27th August 2020

Culture / Featured / Lia Gomez-Lang

Michaela Coel and the Importance of Diversifying British Television

25 6 mins 1

AAfter watching Michaela Coel’s television series, I May Destroy You, Lia Gomez-Lang felt impelled to write something about it. Inspired by the narrative, not only explored on-screen by screenwriter, director and actress, Michaele Coel, but also in the control and authority Michaela upheld off-screen. Lia believes that this series sets an example for future creatives to acknowledge and sustain their power and creativity. The series has opened important conversations of representation and diversity, as we must question more regularly, "whose stories are being told" and "who is telling them?".

I May Destroy You’s unbounded success has marked what feels like a crucial moment in time for diversity in British television. Michaela Coel’s breakthrough series has been praised for stirring and provoking important conversations surrounding identity, sexuality and consent, but beyond its narratives, it sets an example of the necessary work towards a more progressive television landscape. I May Destroy You teaches us about creative ownership, and why we must consider whose stories are being told and how.

The social climate surrounding the series’ release has spurred a re-evaluation of the media we are consuming, and creative industries’ necessity to prioritise inclusion both on and off-screen. The first episode was aired during the Black Lives Matter protests this June 2020, heightening its significance within this movement of combating racial inequality by bringing a Black voice to the forefront of both British and US television. Michaela Coel is from London, of Ghanaian heritage, and grew up in the East-London housing estate Tower Hamlets. When asked by Sight & Sound magazine about her relationship to her power as a voice during the resurgence of Black Lives Matter, she stated ‘I’m aware that I am a minority within this industry and so putting [the work] into the hands of people who will take it whilst really not understanding it, is frightening for me. I want audiences who are from worlds like mine to recognise themselves in what I’m doing’.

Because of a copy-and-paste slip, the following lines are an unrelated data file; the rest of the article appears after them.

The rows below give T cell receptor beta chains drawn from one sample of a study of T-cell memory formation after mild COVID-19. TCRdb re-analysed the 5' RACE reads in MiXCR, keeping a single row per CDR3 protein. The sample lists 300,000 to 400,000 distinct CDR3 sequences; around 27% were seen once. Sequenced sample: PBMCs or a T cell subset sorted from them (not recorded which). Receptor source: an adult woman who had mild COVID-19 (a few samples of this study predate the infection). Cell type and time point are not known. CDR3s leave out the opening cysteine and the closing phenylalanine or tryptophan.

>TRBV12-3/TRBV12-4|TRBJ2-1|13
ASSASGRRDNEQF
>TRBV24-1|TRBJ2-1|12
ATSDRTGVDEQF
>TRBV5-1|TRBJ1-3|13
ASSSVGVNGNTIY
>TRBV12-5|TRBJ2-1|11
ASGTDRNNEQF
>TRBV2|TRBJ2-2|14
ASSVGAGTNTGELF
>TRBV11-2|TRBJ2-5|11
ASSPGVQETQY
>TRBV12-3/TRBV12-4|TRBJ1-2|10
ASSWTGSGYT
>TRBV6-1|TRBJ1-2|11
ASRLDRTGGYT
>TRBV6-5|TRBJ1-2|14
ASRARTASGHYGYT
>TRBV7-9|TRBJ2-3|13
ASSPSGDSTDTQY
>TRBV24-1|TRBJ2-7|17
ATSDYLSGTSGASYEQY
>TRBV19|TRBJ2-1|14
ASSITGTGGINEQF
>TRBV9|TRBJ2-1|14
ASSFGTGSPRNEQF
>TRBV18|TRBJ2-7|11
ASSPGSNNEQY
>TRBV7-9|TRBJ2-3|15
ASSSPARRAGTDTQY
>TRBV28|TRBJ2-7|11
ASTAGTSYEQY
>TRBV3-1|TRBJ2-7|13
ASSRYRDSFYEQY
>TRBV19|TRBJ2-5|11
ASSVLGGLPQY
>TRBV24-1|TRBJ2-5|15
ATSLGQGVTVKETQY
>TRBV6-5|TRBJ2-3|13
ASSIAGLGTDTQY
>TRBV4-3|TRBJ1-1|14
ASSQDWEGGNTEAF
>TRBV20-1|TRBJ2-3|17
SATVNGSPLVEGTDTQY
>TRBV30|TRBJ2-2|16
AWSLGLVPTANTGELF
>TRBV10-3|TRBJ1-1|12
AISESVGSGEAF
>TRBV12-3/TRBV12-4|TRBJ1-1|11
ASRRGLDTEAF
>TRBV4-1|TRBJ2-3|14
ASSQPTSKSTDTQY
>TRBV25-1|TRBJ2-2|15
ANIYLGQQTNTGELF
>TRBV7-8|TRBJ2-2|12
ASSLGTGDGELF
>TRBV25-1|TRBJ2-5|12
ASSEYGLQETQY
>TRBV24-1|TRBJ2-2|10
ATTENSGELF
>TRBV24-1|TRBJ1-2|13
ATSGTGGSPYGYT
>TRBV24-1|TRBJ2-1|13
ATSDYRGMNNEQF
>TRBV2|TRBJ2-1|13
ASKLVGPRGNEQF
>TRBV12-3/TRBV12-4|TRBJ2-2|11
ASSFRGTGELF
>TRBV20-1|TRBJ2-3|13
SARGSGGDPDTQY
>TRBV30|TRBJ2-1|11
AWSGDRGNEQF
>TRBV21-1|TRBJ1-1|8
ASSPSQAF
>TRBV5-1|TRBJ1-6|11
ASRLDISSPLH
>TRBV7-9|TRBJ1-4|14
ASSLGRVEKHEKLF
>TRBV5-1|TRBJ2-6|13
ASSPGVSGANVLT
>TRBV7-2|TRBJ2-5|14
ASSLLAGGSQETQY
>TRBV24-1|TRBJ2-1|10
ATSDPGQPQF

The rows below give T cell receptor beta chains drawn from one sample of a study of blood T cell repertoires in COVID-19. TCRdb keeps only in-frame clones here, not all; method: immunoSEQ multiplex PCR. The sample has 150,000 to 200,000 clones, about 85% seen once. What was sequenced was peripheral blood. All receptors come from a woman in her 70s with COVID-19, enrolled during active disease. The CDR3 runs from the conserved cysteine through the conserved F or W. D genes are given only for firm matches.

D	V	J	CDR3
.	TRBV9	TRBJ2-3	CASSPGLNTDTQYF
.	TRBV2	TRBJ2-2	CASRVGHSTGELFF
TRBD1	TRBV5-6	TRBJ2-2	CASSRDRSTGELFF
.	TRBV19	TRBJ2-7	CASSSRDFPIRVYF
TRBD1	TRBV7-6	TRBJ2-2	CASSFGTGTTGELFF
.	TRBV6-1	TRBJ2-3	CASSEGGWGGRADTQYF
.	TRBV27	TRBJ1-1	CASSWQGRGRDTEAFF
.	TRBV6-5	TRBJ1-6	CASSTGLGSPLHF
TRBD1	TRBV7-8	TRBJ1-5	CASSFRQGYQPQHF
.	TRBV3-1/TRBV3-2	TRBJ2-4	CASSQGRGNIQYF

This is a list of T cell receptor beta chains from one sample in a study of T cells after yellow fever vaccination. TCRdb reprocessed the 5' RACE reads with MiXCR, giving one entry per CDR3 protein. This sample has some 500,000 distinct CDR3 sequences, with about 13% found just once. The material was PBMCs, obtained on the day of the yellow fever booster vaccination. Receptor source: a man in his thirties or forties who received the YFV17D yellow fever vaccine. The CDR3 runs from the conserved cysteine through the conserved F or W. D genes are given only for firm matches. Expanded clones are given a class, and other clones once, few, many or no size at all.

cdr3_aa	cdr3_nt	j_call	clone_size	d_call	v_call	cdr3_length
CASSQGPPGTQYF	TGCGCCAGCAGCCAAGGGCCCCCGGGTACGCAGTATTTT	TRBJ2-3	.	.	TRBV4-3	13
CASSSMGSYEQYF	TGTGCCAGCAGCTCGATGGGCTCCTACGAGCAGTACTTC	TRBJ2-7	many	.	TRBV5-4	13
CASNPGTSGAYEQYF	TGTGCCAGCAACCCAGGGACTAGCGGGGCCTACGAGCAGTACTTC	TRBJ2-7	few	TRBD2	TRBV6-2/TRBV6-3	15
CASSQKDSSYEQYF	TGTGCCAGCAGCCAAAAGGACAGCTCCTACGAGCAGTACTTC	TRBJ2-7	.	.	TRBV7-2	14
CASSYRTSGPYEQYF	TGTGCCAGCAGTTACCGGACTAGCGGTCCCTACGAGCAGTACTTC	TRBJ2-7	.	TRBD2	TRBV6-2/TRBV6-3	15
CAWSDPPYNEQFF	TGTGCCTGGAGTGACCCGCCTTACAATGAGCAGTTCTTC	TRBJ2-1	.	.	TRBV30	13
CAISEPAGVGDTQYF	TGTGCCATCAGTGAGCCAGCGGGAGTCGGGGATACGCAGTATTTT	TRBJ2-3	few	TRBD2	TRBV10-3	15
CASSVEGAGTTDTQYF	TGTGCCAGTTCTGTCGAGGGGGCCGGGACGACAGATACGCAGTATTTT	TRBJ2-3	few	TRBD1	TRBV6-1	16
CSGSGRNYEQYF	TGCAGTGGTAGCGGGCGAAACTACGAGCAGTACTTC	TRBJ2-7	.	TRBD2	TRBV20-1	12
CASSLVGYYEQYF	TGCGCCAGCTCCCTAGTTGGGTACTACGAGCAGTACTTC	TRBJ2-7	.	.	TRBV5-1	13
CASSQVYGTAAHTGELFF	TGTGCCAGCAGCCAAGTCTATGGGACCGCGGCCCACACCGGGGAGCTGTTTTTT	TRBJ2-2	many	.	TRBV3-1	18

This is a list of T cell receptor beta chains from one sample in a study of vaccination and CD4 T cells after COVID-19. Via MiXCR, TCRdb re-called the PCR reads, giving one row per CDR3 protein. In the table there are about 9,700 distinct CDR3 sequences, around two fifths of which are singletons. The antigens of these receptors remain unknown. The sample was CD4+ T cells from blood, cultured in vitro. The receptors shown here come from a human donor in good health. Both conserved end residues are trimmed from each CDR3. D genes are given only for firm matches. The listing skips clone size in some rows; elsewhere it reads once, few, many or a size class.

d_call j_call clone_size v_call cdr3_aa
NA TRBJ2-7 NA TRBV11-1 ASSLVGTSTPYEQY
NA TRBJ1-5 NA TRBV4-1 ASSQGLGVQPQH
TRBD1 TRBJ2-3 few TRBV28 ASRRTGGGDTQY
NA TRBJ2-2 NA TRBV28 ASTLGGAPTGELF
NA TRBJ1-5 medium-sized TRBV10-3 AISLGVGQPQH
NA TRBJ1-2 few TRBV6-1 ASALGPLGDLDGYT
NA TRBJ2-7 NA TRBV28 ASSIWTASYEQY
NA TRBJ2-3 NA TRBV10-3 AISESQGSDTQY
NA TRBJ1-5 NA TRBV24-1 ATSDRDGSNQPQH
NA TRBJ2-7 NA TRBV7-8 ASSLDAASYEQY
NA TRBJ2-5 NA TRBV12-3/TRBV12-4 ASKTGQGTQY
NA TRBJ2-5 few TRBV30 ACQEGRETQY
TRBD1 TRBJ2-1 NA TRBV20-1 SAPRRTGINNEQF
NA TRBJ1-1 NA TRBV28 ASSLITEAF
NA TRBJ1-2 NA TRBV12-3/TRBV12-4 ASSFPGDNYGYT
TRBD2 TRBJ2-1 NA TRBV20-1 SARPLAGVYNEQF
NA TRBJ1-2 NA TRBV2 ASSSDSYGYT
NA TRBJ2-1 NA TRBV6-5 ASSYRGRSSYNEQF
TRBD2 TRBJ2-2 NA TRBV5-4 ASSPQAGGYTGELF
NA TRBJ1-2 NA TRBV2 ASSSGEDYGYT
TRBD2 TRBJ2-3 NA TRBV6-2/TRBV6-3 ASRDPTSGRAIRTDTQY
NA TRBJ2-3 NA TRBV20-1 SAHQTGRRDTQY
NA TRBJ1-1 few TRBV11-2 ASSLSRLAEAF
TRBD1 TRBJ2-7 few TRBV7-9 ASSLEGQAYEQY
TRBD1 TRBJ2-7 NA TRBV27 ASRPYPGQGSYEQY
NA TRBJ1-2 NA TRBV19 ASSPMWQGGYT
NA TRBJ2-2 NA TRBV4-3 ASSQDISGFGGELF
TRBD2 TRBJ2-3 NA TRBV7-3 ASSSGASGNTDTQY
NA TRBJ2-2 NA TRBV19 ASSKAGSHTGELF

Michaela Coel draws parallels from her own reality, using her own experiences to form the series. She writes and plays Arabella, a Black writer in London, her character full of life and ferocity. The series centres around her story of sexual assault and its serving as a catalyst into understanding and overcoming issues within herself. Coel poignantly transforms her own personal trauma into art; the sexual assault at its core was based on a true event. After realising the scale of relatability surrounding the issue of consent, she wanted to write a story that would echo and reflect the realities of many. Two years went into writing the series, and her strength of looking inwards to this deeply wounding event should be recognised. I May Destroy You looks at exploitation, whether sexually, socially or self- inflicted, and Coel would not allow her position as a creator to be exploited in its making. Importantly, she gave herself time, space and creative freedom to write her own truth – one that has touched many.

After realising the scale of relatability surrounding the issue of consent, she wanted to write a story that would echo and reflect the realities of many.

Lia Gomez-Lang

Coel’s navigation of the television industry has yielded positivity, carving a path for creatives to learn from. The making of the series envisioned her work throughout its production as entirely her own. This in itself is rare, as a writer’s ownership is often lost through the changes that the nature of television commissioning and development demand. In telling and making her story, Coel wanted full transparency from her collaborators. After coming close to signing a $1million Netflix deal, then learning that it would exclude her copyright, she turned it down. From this defiant act in saying no her value as an artist became instrumental and teaches the importance of self-worth as creators of our own stories. After pitching I May Destroy You to the BBC in a single conversation, she was offered full control: writer, director, executive producer, actor, and crucially, owner.

Through I May Destroy You’s therapeutic lens, we see a hopeful way in how the future of television can look. A conscientious approach was consistent throughout the series’ production; intimacy coordinators and therapists were provided for cast and crew during shooting. The production of the series exemplifies agency and ethics both on and off-screen; a story centring around Black characters made by a diverse crew. A diversity of voices around the table, not just through on-screen representation, is essential for structural change. Michaela Coel has made a moment in which this change feels tangible, and it is truly exciting. As the first Black woman to give the James MacTaggart lecture, she asked for better conduct from the industry, her exemplary speech will undoubtedly leave a legacy: ‘I’m going to try to be my best; to be transparent; and to play whatever part I can, to help fix this house. What part will you play?’.

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Lia Gomez-Lang

Lia is from South London and works in television. Having studied English Literature and Film Studies at university, she is passionate about exploring cultural works. Lia’s writing analyses different aspects of great books, films and TV.

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